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Because if your public persona is that you are hot and sexually free -- does that help or hurt you as a writer in the long run? Does that create a favorable bias that gets you opportunities for work or does it create an unfavorable bias that destroys opportunities for work?
I think it helps to a point because the saying -- all press is good press -- is very true. And I say that as someone who's day job is marketing. It keeps your name front of mind in the minds of decision makers.

As a writer who sometimes ghosts press articles, I have to say the Fempire article was strategically crafted. If you read through it a second time, you see a pattern of titillating comments (like the naked comment and porno comment) sprinkled in between comments about their skills and accomplishments. However, that article is 6 years old.

The question is, what happens when you start to age out of the "hot and sexually free" label. When you're no longer, as Cody described, driving around in a limo drunk with your besties? What happens when that public persona has been tempered by having three kids and simply maturing as we all do? I don't know.
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Last edited by sc111 : 08-23-2015 at 02:23 PM.
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Old 08-23-2015, 12:15 PM   #77
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Default Re: Diablo Cody article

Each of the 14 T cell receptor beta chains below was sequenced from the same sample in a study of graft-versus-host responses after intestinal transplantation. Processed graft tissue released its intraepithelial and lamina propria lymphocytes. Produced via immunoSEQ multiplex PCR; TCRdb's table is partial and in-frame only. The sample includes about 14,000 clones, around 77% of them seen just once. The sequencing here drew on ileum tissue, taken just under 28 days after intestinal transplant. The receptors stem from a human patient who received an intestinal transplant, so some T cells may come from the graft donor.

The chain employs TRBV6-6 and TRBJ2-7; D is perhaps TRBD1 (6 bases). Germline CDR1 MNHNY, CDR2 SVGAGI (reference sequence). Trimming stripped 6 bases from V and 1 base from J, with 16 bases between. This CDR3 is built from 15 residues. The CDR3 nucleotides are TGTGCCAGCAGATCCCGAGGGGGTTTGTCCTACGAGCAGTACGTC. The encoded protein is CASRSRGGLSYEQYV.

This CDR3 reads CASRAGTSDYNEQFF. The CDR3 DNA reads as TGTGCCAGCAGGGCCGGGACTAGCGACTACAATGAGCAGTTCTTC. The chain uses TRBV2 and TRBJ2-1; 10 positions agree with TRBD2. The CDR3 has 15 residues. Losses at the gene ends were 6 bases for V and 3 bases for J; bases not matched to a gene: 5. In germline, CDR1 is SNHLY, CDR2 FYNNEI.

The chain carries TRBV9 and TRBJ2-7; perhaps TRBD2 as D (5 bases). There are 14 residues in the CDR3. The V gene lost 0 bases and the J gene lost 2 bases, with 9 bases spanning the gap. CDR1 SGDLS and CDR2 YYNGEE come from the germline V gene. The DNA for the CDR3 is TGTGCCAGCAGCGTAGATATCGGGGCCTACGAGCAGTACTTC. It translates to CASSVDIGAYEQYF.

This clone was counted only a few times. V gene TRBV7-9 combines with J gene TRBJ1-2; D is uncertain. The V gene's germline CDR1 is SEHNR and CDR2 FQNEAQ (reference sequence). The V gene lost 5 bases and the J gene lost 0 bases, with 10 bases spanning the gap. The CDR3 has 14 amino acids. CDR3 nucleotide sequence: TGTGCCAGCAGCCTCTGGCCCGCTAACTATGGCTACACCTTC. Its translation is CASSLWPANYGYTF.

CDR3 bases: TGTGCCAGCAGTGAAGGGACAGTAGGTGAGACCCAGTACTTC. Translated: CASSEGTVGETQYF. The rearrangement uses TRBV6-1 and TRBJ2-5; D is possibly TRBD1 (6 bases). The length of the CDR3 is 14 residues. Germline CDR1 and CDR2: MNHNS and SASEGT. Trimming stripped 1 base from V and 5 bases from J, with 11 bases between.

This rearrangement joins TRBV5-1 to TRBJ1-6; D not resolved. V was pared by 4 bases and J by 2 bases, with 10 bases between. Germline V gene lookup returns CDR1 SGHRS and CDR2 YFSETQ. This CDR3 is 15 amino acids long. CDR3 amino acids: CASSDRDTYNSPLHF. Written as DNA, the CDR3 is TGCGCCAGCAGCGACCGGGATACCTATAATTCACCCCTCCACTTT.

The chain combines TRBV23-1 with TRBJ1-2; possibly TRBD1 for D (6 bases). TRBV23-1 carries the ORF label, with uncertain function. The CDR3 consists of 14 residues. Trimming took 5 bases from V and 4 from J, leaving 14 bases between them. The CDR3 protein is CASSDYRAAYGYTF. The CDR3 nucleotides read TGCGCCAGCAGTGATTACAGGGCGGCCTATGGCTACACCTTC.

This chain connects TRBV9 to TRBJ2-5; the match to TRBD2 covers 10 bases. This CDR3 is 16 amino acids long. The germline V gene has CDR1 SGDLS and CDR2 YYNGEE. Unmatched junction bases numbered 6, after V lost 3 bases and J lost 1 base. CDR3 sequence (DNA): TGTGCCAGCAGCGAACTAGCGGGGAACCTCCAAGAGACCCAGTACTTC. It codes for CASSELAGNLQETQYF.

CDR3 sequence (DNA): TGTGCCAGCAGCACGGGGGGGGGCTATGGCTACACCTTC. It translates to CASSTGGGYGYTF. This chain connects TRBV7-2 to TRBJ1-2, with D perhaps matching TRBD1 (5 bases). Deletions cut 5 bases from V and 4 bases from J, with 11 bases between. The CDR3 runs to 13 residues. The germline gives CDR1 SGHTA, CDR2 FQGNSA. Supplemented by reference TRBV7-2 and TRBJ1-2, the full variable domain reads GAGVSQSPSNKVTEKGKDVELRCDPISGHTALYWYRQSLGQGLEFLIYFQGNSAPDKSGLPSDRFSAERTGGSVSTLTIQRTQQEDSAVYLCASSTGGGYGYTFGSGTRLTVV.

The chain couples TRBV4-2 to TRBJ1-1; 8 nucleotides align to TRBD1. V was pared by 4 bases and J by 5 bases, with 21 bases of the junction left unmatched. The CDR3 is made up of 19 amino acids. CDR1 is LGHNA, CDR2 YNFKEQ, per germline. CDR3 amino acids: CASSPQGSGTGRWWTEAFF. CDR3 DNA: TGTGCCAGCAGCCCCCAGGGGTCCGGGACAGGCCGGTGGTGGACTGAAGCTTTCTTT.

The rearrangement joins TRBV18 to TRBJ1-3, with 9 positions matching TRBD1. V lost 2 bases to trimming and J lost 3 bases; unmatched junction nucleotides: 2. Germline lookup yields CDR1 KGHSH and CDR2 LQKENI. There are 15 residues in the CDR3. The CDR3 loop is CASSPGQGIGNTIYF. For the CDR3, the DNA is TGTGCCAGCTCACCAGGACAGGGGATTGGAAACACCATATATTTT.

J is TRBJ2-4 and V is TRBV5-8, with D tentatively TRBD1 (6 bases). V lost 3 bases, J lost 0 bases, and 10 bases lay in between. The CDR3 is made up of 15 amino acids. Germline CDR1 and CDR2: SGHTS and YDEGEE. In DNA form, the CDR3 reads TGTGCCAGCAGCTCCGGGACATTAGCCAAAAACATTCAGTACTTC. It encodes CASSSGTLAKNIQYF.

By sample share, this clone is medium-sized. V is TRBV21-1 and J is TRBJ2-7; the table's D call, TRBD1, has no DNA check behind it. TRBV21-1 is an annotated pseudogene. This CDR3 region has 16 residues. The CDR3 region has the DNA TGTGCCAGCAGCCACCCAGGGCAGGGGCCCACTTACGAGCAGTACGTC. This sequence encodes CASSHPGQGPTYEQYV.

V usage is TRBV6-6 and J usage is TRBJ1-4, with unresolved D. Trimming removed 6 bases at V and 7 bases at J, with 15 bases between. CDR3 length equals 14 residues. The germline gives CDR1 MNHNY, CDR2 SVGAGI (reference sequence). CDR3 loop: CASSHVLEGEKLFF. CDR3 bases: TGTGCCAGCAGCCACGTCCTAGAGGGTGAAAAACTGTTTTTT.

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I wasn't going to get involved in this discussion, but I, too, will chime in because I think this misunderstanding boils down to lack of reading comprehension. This is what Geoff said:

"And yet, I will say, without any data to back this up, that I think female screenwriters are more attractive than male screenwriters. Not saying they are succeeding because of their looks but even there, a bias may be at work."

What I read was that this attractiveness bias--that we've established is pretty ubiquitous--is not in play as much for male screenwriters. They don't have to dress up for meetings, or get a pedicure, or worry about their looks, and it doesn't seem to matter. Maybe it wouldn't matter for us female screenwriters, either, but for some reason it appears to. Perhaps it's even self-imposed; the first time I had to go to LA for meetings I spent at least as much time worrying about what to wear as I did what to say.